Typhoon Bopha survivors in desperate situation as IOM, UN appeal for funds

from International Organization for Migration
Published on 11 Dec 2012

Many survivors of Typhoon Bopha are so desperate that they have departed from overcrowded and flooded emergency shelters and are now fending for themselves in their devastated, still flooded communities, according to IOM’s first Displacement Tracking Matrix (DTM) report.

This comes as IOM and the humanitarian community have launched an appeal for a major life-saving relief effort in the affected island of Mindanao.

Typhoon “Bopha,” the most southerly typhoon ever recorded in the Western Pacific, is the second typhoon in a year to make landfall in Mindanao - a troubling indicator of how climate change may be affecting the Philippines in unpredictable ways.

IOM is seeking $7 million out of a total UN consolidated appeal of $65 million.

When Typhoon Bopha made landfall a week ago, it cut a swathe of death and destruction through the Compostela Valley and Davao Provinces, where over 80 per cent of homes were destroyed.

Those who fled to emergency shelters are now trying to get home to salvage what is left of their destroyed houses and livelihoods. IOM has learned that twelve evacuation centers have closed in the past few days, as people left.

“The people in the shelters are surviving in difficult conditions and desperately need relief,” said José Pimentel, IOM’s Chief of Mission for the Philippines.

Evacuation centers are still badly flooded, long after the storm has passed, with children begging for food and holding up placards with “Somebody help us!” written on them,” he added.

Of 35 sites assessed, some 23 sites remain operational and are accommodating 1,985 families or 8,913 persons in desperate need of shelter according to IOM’s first Typhoon Bopha DTM report issued today.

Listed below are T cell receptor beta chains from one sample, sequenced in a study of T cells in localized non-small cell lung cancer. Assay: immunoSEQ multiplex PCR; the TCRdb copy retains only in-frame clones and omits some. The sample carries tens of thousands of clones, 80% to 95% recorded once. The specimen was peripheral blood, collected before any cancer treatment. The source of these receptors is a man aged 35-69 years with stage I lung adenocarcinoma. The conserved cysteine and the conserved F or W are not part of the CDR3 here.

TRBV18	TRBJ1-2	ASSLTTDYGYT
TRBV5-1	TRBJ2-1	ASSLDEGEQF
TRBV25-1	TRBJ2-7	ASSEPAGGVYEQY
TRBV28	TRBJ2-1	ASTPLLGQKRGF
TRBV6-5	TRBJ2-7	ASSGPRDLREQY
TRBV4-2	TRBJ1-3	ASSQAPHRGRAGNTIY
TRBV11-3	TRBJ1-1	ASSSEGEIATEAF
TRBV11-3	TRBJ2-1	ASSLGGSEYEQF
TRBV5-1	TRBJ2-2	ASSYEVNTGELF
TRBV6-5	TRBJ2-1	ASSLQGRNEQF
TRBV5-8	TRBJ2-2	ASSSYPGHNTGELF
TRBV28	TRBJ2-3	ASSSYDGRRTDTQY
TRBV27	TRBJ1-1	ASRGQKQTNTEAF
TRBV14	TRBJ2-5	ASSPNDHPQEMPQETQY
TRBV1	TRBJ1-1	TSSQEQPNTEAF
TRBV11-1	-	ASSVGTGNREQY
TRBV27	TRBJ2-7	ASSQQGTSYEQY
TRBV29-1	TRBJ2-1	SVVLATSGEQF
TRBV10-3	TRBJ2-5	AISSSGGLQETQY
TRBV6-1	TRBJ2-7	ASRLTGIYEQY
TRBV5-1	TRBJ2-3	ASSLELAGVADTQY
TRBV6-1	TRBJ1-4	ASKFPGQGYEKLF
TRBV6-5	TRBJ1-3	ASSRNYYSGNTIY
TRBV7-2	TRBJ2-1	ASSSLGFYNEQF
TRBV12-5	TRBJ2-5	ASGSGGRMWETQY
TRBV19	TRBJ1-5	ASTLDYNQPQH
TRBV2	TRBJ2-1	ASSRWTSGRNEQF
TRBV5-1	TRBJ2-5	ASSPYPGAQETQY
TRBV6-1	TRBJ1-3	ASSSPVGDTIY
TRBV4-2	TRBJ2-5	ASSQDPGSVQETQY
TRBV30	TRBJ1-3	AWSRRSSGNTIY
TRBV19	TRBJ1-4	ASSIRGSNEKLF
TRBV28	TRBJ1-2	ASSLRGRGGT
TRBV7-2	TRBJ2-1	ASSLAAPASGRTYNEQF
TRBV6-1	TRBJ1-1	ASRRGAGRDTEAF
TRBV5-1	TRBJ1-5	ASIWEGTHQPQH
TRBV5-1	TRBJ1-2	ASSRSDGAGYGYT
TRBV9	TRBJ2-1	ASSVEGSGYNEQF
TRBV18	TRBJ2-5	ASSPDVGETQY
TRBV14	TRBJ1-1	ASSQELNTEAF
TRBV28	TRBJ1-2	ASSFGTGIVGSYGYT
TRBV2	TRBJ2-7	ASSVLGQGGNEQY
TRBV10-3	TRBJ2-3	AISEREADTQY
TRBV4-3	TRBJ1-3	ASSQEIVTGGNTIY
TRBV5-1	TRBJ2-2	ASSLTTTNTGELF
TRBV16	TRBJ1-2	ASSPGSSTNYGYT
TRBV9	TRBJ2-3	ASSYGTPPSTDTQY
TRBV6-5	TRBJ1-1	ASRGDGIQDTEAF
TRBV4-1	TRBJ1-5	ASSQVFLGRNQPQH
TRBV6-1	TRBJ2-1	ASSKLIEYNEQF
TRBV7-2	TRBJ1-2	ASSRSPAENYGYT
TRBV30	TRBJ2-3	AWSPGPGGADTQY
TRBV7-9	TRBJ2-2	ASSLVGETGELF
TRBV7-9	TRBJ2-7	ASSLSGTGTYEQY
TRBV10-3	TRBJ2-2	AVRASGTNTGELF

Figures from the government’s National Disaster Risk Reduction Management Council (NDRRMC) put at five million the number of people affected by the storm, with some 300,000 living in 484 evacuation centers.

The first humanitarian response many affected populations have seen is IOM staff making their assessments and erecting tents in the devastated landscape.

Many emergency shelters were badly affected by the storm, but some 295,000 people are still staying in them with no protection from the elements. The most pressing needs are for emergency shelter materials, potable water and adequate sanitation facilities, according to eyewitnesses.

IOM has been asked by the Philippines Government to provide a wide spectrum of urgently needed humanitarian relief. This includes emergency shelter materials, health and psychosocial care, as well as an information coordination system to ensure that the survivors are kept well informed about the progress of the aid effort and to avoid a build up of frustration.

As the extent of damage becomes clear, the count has gone up exponentially to some 115,000 homes damaged or destroyed. Along with damaged evacuation shelters, 90% of buildings in at least three municipalities of Davao Oriental are without roofs.

Since the storm struck, IOM has mobilized its staff in Mindanao, prioritizing the distribution of non-food relief items and shelter repair materials. Bunkhouses and alternative transitional shelters have already been prepared.

The psychological shock from the typhoon remains considerable and large swathes of Mindanao have been declared “danger zones.” Communities face great uncertainty about their future and the need for clear and consistent communication is paramount.

IOM has proposed a comprehensive media and communication strategy, starting with camp managers. Coordinated messages will be reinforced with print media, radio and SMS push campaigns. Feedback from the population will be encouraged through a call center and crowdsourcing of information to highlight gaps and needs.

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